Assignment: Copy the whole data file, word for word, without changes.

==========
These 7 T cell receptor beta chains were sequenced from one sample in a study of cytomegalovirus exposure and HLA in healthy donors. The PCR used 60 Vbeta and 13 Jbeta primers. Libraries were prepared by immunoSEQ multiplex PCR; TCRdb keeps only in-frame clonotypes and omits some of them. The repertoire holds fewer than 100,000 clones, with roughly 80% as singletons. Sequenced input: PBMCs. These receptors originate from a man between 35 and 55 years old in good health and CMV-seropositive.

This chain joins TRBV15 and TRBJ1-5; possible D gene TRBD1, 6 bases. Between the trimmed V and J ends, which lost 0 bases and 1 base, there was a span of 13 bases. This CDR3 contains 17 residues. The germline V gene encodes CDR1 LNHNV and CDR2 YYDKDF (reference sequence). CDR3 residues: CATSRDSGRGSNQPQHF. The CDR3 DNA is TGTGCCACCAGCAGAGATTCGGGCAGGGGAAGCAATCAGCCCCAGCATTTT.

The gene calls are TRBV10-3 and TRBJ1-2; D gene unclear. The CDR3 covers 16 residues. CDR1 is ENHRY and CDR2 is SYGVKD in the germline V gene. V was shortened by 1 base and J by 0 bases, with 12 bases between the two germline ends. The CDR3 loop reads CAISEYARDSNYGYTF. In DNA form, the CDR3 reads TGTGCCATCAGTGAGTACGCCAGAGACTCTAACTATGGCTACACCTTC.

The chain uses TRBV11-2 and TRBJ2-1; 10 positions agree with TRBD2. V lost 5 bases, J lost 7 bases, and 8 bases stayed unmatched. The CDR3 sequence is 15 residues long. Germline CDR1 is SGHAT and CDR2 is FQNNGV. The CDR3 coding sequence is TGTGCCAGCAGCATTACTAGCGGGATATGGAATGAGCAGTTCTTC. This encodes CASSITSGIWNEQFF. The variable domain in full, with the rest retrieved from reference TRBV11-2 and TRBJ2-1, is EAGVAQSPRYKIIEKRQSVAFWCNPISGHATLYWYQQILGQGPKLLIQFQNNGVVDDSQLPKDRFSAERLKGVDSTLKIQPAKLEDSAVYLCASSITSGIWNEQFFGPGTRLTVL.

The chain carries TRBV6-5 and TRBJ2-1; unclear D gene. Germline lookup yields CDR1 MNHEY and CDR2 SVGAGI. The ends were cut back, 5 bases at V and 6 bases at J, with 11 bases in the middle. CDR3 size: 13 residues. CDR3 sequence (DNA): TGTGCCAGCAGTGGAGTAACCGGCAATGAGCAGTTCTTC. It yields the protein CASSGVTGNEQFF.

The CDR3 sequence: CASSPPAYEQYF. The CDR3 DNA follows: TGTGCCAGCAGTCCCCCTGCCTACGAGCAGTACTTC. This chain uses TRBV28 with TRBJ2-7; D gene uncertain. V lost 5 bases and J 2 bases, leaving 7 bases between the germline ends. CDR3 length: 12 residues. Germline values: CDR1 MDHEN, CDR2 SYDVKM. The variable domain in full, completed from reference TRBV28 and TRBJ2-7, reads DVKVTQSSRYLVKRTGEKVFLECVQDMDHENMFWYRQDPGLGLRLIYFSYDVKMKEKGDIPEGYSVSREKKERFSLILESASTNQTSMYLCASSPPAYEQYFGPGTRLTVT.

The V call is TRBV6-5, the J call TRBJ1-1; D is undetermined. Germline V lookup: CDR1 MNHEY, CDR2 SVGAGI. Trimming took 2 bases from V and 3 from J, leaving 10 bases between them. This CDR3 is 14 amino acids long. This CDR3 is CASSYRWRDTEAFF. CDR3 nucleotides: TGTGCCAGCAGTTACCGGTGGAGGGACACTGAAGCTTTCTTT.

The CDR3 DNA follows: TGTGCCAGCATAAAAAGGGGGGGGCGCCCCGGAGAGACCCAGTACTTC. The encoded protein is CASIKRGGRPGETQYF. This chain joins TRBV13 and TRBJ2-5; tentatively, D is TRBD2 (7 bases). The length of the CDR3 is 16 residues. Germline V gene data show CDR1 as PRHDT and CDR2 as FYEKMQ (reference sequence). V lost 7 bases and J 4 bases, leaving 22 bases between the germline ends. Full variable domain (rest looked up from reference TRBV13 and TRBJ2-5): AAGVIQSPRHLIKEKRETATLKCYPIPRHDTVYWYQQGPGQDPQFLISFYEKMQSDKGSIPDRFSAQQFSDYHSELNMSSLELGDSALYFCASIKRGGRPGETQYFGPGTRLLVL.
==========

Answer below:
These 7 T cell receptor beta chains were sequenced from one sample in a study of cytomegalovirus exposure and HLA in healthy donors. The PCR used 60 Vbeta and 13 Jbeta primers. Libraries were prepared by immunoSEQ multiplex PCR; TCRdb keeps only in-frame clonotypes and omits some of them. The repertoire holds fewer than 100,000 clones, with roughly 80% as singletons. Sequenced input: PBMCs. These receptors originate from a man between 35 and 55 years old in good health and CMV-seropositive.

This chain joins TRBV15 and TRBJ1-5; possible D gene TRBD1, 6 bases. Between the trimmed V and J ends, which lost 0 bases and 1 base, there was a span of 13 bases. This CDR3 contains 17 residues. The germline V gene encodes CDR1 LNHNV and CDR2 YYDKDF (reference sequence). CDR3 residues: CATSRDSGRGSNQPQHF. The CDR3 DNA is TGTGCCACCAGCAGAGATTCGGGCAGGGGAAGCAATCAGCCCCAGCATTTT.

The gene calls are TRBV10-3 and TRBJ1-2; D gene unclear. The CDR3 covers 16 residues. CDR1 is ENHRY and CDR2 is SYGVKD in the germline V gene. V was shortened by 1 base and J by 0 bases, with 12 bases between the two germline ends. The CDR3 loop reads CAISEYARDSNYGYTF. In DNA form, the CDR3 reads TGTGCCATCAGTGAGTACGCCAGAGACTCTAACTATGGCTACACCTTC.

The chain uses TRBV11-2 and TRBJ2-1; 10 positions agree with TRBD2. V lost 5 bases, J lost 7 bases, and 8 bases stayed unmatched. The CDR3 sequence is 15 residues long. Germline CDR1 is SGHAT and CDR2 is FQNNGV. The CDR3 coding sequence is TGTGCCAGCAGCATTACTAGCGGGATATGGAATGAGCAGTTCTTC. This encodes CASSITSGIWNEQFF. The variable domain in full, with the rest retrieved from reference TRBV11-2 and TRBJ2-1, is EAGVAQSPRYKIIEKRQSVAFWCNPISGHATLYWYQQILGQGPKLLIQFQNNGVVDDSQLPKDRFSAERLKGVDSTLKIQPAKLEDSAVYLCASSITSGIWNEQFFGPGTRLTVL.

The chain carries TRBV6-5 and TRBJ2-1; unclear D gene. Germline lookup yields CDR1 MNHEY and CDR2 SVGAGI. The ends were cut back, 5 bases at V and 6 bases at J, with 11 bases in the middle. CDR3 size: 13 residues. CDR3 sequence (DNA): TGTGCCAGCAGTGGAGTAACCGGCAATGAGCAGTTCTTC. It yields the protein CASSGVTGNEQFF.

The CDR3 sequence: CASSPPAYEQYF. The CDR3 DNA follows: TGTGCCAGCAGTCCCCCTGCCTACGAGCAGTACTTC. This chain uses TRBV28 with TRBJ2-7; D gene uncertain. V lost 5 bases and J 2 bases, leaving 7 bases between the germline ends. CDR3 length: 12 residues. Germline values: CDR1 MDHEN, CDR2 SYDVKM. The variable domain in full, completed from reference TRBV28 and TRBJ2-7, reads DVKVTQSSRYLVKRTGEKVFLECVQDMDHENMFWYRQDPGLGLRLIYFSYDVKMKEKGDIPEGYSVSREKKERFSLILESASTNQTSMYLCASSPPAYEQYFGPGTRLTVT.

The V call is TRBV6-5, the J call TRBJ1-1; D is undetermined. Germline V lookup: CDR1 MNHEY, CDR2 SVGAGI. Trimming took 2 bases from V and 3 from J, leaving 10 bases between them. This CDR3 is 14 amino acids long. This CDR3 is CASSYRWRDTEAFF. CDR3 nucleotides: TGTGCCAGCAGTTACCGGTGGAGGGACACTGAAGCTTTCTTT.

The CDR3 DNA follows: TGTGCCAGCATAAAAAGGGGGGGGCGCCCCGGAGAGACCCAGTACTTC. The encoded protein is CASIKRGGRPGETQYF. This chain joins TRBV13 and TRBJ2-5; tentatively, D is TRBD2 (7 bases). The length of the CDR3 is 16 residues. Germline V gene data show CDR1 as PRHDT and CDR2 as FYEKMQ (reference sequence). V lost 7 bases and J 4 bases, leaving 22 bases between the germline ends. Full variable domain (rest looked up from reference TRBV13 and TRBJ2-5): AAGVIQSPRHLIKEKRETATLKCYPIPRHDTVYWYQQGPGQDPQFLISFYEKMQSDKGSIPDRFSAQQFSDYHSELNMSSLELGDSALYFCASIKRGGRPGETQYFGPGTRLLVL.